Gallery: Why Our Ancestors Built Round Houses – and Why it Still Makes ...

Round buildings use less wall, floor and roof mate­ri­als to enclose the same square footage as a rec­tan­gu­lar struc­ture. 15 to 20% less mate­r­ial is used to cre­ate the same square foot build­ing com­pared to a rec­tan­gu­lar design!

Wind and tsunami waves move naturally around a round building rather than getting caught at (and potentially ripping off) corners. A rounded roof avoids ‘air-planing’- a situation where a strong wind lifts the roof structure up and off of the building.

There are dozens of interconnected points in a round home. These are sites where builders can connect parts of the building together. In the olden days, the connecting materials were rope, vine and hides. Modern materials are  engineered components- like a center radial steel ring,  steel brackets, Seismic and hurricane ties, bolts and steel cables. These connect the structural pieces and give the building a unique combination of flexibility and strength- qualities which causes them to be significantly safer in severe weather conditions like earth quakes, extreme winds and heavy snow­fall.


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  1. Luie Roldan September 30, 2014 at 11:31 am

    I love how they do that

  2. auie September 30, 2014 at 8:15 am

    I’m very sorry.
    These houses were round just because it was the only way to build them. Please, how do you want to have a rectangular shaped teepee?
    There were other ancient houses which were rectangular for instance in Egypt, middle East or Europe.
    Therefore most of the remarks like “Because the ovid shape- egg, earth, tree trunks, stones — is what they saw reflected in the surrounding natural environment” are stupid, like this article.

  3. Moni Castaneda September 26, 2014 at 11:46 pm

    Only one-room (per floor) round homes actually work from the architectural and Feng Shui viewpoint. When you subdivide the spaces inside with walls you end up with strange angles, and spaces between walls and furniture where dust collects.

  4. Janine Sanders September 9, 2014 at 6:01 am

    An article in support of round/curved architecture! I’ve researched this concept within the body of my degree, purely focusing on the benefits of round/curved School Buildings, where the psychology/design and architecture form a union of working parts, like the mechanism of a clock. Looking back through history, the science behind the design supports this idea whilst contributing on a practical level for environmental benefits. I can never understand why schools should become a uniformed lifeless box again, especially when so much information and technology is available. Children will not reach their full potential to explore and grow stuck in an enclosed box! – A square box in a round hole?

  5. Rula September 6, 2014 at 3:03 am

    I am an architect so, keep me posted!

  6. NigelReading|ASYNSIS September 6, 2014 at 2:49 am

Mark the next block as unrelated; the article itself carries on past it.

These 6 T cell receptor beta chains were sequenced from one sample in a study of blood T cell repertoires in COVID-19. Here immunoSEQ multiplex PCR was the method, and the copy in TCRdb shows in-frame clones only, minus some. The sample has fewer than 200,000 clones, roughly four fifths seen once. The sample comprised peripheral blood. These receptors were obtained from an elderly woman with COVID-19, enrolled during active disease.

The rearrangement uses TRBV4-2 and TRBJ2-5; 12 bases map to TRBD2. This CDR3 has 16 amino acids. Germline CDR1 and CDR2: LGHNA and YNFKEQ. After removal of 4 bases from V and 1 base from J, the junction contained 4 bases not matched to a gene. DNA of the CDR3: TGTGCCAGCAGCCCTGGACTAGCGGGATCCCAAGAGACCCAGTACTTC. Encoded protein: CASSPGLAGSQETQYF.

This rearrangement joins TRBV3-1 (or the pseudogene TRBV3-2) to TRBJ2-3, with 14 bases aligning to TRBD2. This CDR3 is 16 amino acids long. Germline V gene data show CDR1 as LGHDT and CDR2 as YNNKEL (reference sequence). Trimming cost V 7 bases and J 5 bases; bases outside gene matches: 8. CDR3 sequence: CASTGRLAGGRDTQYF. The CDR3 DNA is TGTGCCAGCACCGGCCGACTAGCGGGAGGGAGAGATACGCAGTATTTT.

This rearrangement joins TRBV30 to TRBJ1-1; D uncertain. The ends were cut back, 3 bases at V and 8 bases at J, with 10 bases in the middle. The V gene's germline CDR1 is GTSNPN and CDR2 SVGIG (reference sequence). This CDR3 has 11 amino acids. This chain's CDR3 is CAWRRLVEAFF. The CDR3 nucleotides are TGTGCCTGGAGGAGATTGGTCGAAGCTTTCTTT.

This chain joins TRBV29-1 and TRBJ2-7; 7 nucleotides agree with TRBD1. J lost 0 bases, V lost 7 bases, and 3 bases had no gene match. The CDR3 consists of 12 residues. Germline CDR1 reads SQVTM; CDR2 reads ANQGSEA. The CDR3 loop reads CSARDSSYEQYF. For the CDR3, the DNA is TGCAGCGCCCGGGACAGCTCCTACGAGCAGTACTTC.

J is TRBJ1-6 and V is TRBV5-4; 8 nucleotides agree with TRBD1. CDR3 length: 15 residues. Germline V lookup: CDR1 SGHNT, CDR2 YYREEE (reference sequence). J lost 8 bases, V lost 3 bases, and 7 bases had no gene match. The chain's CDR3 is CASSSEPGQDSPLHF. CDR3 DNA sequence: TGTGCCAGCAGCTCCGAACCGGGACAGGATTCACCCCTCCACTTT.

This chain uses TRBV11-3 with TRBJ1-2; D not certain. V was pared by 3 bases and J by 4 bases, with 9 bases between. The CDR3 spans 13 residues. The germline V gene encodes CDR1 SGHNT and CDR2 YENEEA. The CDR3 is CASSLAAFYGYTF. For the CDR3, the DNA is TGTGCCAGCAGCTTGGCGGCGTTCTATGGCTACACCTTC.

Why nature prefers circles? Optimal Flow – as just presented at TEDx Wanchai.

  7. Halûk Uluhan August 18, 2014 at 6:07 pm

    A circle is the economic, material-saving brother of a square. You need less material like bricks by a round-shaped building, while using the same amount of area.

  8. Holly Reed August 18, 2014 at 1:40 pm

    I grew up in a round house. In our city, it was so unusual, that it was “the” round house. We (as a family) just lost our amazing round house to a reverse mortgage that our now-elderly parents added over a decade ago before they both developed dementia. It was a much more emotional loss than I thought it would be. As a kid, all I wanted was to have a “normal” house like my friends, because ours drew a lot of attention, a lot of strangers just rang the doorbell and asked to look around (that was a big ole “NO” btw), and as soon as someone learned I lived in “That Round House” it was all they wanted to talk about. Now that I\\\’m grown and it\\\’s gone, I miss it.

  9. Melissa Kriger February 8, 2014 at 11:10 am

    Of course they did! Our ancestors were aware of the harmony and synergy of sacred geometry and built to reflect this truth. :D

  10. lolli19 September 18, 2013 at 3:23 pm

    I think these are gorgeous!

  11. BobWet May 1, 2013 at 10:07 am

    Here is a 2008 Round House in Ireland:

  12. rachel ross August 15, 2012 at 9:48 pm

    Hi bthinker- Your project sounds really interesting! I agree that adding submerged floors increases the functionality of the space combined with the hexagonal shape- check out our website at for other examples. Thanks for your comments!~Rachel

  13. robdude robdude August 14, 2012 at 5:31 pm

    Just when we think we no it all, only to find out our ancestors had it pegged a thousand years back. Why am I not surprised!

  14. bthinker bthinker August 10, 2012 at 6:07 pm

    A very advanced Shelter I’ve been working on for years put this compression effect and centerpiece cooling to use. I’m making a downward spiraling biodome of sorts. I agree though, I see anything that’s not round/oval as a primitive box. I believe a house also needs to have submerged floors though to complete the funcionality of the dome shape efficiency, a hexagon works best for the sub floors with the correct support system as a round basement would easily cave but a hexagon done right can bounce impact to the adjacent walls.

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